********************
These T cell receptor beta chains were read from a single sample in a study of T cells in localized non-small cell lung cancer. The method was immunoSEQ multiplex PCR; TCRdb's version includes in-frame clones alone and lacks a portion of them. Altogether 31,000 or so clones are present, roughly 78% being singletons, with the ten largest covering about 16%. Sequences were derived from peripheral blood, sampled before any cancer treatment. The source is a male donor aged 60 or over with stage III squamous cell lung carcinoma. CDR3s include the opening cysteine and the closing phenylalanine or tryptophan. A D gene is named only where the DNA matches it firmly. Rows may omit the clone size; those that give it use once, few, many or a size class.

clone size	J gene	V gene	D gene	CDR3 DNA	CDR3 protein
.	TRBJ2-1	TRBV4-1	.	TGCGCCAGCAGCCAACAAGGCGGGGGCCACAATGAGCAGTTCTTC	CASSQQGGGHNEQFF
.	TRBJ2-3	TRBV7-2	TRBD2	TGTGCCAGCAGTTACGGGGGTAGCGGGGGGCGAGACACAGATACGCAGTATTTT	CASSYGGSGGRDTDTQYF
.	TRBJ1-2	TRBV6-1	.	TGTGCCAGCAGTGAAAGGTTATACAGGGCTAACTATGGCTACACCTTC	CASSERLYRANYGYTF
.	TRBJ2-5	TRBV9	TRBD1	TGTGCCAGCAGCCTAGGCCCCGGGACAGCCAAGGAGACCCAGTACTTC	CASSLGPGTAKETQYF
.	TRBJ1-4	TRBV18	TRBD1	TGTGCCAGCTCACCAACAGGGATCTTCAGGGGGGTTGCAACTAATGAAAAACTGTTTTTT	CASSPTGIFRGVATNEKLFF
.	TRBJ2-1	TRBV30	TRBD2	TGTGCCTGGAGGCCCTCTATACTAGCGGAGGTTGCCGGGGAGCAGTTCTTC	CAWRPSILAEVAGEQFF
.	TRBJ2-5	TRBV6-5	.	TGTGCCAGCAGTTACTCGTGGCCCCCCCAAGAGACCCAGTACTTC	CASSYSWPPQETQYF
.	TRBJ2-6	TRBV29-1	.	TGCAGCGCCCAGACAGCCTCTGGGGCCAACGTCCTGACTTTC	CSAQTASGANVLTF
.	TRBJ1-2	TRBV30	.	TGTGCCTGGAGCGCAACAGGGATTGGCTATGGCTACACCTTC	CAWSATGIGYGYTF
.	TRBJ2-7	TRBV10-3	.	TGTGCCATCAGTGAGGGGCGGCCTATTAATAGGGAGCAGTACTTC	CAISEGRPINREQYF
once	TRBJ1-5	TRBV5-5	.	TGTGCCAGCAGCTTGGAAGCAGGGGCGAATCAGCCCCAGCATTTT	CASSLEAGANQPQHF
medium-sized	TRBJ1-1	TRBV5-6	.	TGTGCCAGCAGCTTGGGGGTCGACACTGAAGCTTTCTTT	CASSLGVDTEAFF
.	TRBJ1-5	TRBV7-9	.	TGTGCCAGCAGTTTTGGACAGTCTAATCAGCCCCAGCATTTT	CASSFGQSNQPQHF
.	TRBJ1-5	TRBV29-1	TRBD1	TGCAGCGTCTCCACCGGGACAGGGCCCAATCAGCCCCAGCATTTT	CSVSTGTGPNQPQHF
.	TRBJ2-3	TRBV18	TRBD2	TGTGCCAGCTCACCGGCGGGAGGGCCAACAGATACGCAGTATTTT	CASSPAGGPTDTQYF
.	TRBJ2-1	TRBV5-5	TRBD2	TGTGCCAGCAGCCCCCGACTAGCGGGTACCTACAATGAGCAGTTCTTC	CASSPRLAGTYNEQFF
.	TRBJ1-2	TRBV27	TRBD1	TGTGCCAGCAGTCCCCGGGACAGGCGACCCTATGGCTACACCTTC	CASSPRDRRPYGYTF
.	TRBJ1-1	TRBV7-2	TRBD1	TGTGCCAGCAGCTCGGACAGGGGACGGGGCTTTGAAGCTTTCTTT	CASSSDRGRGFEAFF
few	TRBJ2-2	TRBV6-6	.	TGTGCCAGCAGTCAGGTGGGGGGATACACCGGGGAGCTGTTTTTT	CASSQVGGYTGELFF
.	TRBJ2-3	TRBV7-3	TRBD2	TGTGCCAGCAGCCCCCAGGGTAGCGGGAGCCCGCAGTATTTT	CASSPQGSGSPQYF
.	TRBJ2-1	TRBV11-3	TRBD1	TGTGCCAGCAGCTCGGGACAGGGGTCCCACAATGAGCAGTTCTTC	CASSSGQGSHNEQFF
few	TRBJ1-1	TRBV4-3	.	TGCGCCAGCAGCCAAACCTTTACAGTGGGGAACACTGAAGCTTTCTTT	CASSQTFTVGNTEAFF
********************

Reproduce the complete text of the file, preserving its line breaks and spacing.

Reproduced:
These T cell receptor beta chains were read from a single sample in a study of T cells in localized non-small cell lung cancer. The method was immunoSEQ multiplex PCR; TCRdb's version includes in-frame clones alone and lacks a portion of them. Altogether 31,000 or so clones are present, roughly 78% being singletons, with the ten largest covering about 16%. Sequences were derived from peripheral blood, sampled before any cancer treatment. The source is a male donor aged 60 or over with stage III squamous cell lung carcinoma. CDR3s include the opening cysteine and the closing phenylalanine or tryptophan. A D gene is named only where the DNA matches it firmly. Rows may omit the clone size; those that give it use once, few, many or a size class.

clone size	J gene	V gene	D gene	CDR3 DNA	CDR3 protein
.	TRBJ2-1	TRBV4-1	.	TGCGCCAGCAGCCAACAAGGCGGGGGCCACAATGAGCAGTTCTTC	CASSQQGGGHNEQFF
.	TRBJ2-3	TRBV7-2	TRBD2	TGTGCCAGCAGTTACGGGGGTAGCGGGGGGCGAGACACAGATACGCAGTATTTT	CASSYGGSGGRDTDTQYF
.	TRBJ1-2	TRBV6-1	.	TGTGCCAGCAGTGAAAGGTTATACAGGGCTAACTATGGCTACACCTTC	CASSERLYRANYGYTF
.	TRBJ2-5	TRBV9	TRBD1	TGTGCCAGCAGCCTAGGCCCCGGGACAGCCAAGGAGACCCAGTACTTC	CASSLGPGTAKETQYF
.	TRBJ1-4	TRBV18	TRBD1	TGTGCCAGCTCACCAACAGGGATCTTCAGGGGGGTTGCAACTAATGAAAAACTGTTTTTT	CASSPTGIFRGVATNEKLFF
.	TRBJ2-1	TRBV30	TRBD2	TGTGCCTGGAGGCCCTCTATACTAGCGGAGGTTGCCGGGGAGCAGTTCTTC	CAWRPSILAEVAGEQFF
.	TRBJ2-5	TRBV6-5	.	TGTGCCAGCAGTTACTCGTGGCCCCCCCAAGAGACCCAGTACTTC	CASSYSWPPQETQYF
.	TRBJ2-6	TRBV29-1	.	TGCAGCGCCCAGACAGCCTCTGGGGCCAACGTCCTGACTTTC	CSAQTASGANVLTF
.	TRBJ1-2	TRBV30	.	TGTGCCTGGAGCGCAACAGGGATTGGCTATGGCTACACCTTC	CAWSATGIGYGYTF
.	TRBJ2-7	TRBV10-3	.	TGTGCCATCAGTGAGGGGCGGCCTATTAATAGGGAGCAGTACTTC	CAISEGRPINREQYF
once	TRBJ1-5	TRBV5-5	.	TGTGCCAGCAGCTTGGAAGCAGGGGCGAATCAGCCCCAGCATTTT	CASSLEAGANQPQHF
medium-sized	TRBJ1-1	TRBV5-6	.	TGTGCCAGCAGCTTGGGGGTCGACACTGAAGCTTTCTTT	CASSLGVDTEAFF
.	TRBJ1-5	TRBV7-9	.	TGTGCCAGCAGTTTTGGACAGTCTAATCAGCCCCAGCATTTT	CASSFGQSNQPQHF
.	TRBJ1-5	TRBV29-1	TRBD1	TGCAGCGTCTCCACCGGGACAGGGCCCAATCAGCCCCAGCATTTT	CSVSTGTGPNQPQHF
.	TRBJ2-3	TRBV18	TRBD2	TGTGCCAGCTCACCGGCGGGAGGGCCAACAGATACGCAGTATTTT	CASSPAGGPTDTQYF
.	TRBJ2-1	TRBV5-5	TRBD2	TGTGCCAGCAGCCCCCGACTAGCGGGTACCTACAATGAGCAGTTCTTC	CASSPRLAGTYNEQFF
.	TRBJ1-2	TRBV27	TRBD1	TGTGCCAGCAGTCCCCGGGACAGGCGACCCTATGGCTACACCTTC	CASSPRDRRPYGYTF
.	TRBJ1-1	TRBV7-2	TRBD1	TGTGCCAGCAGCTCGGACAGGGGACGGGGCTTTGAAGCTTTCTTT	CASSSDRGRGFEAFF
few	TRBJ2-2	TRBV6-6	.	TGTGCCAGCAGTCAGGTGGGGGGATACACCGGGGAGCTGTTTTTT	CASSQVGGYTGELFF
.	TRBJ2-3	TRBV7-3	TRBD2	TGTGCCAGCAGCCCCCAGGGTAGCGGGAGCCCGCAGTATTTT	CASSPQGSGSPQYF
.	TRBJ2-1	TRBV11-3	TRBD1	TGTGCCAGCAGCTCGGGACAGGGGTCCCACAATGAGCAGTTCTTC	CASSSGQGSHNEQFF
few	TRBJ1-1	TRBV4-3	.	TGCGCCAGCAGCCAAACCTTTACAGTGGGGAACACTGAAGCTTTCTTT	CASSQTFTVGNTEAFF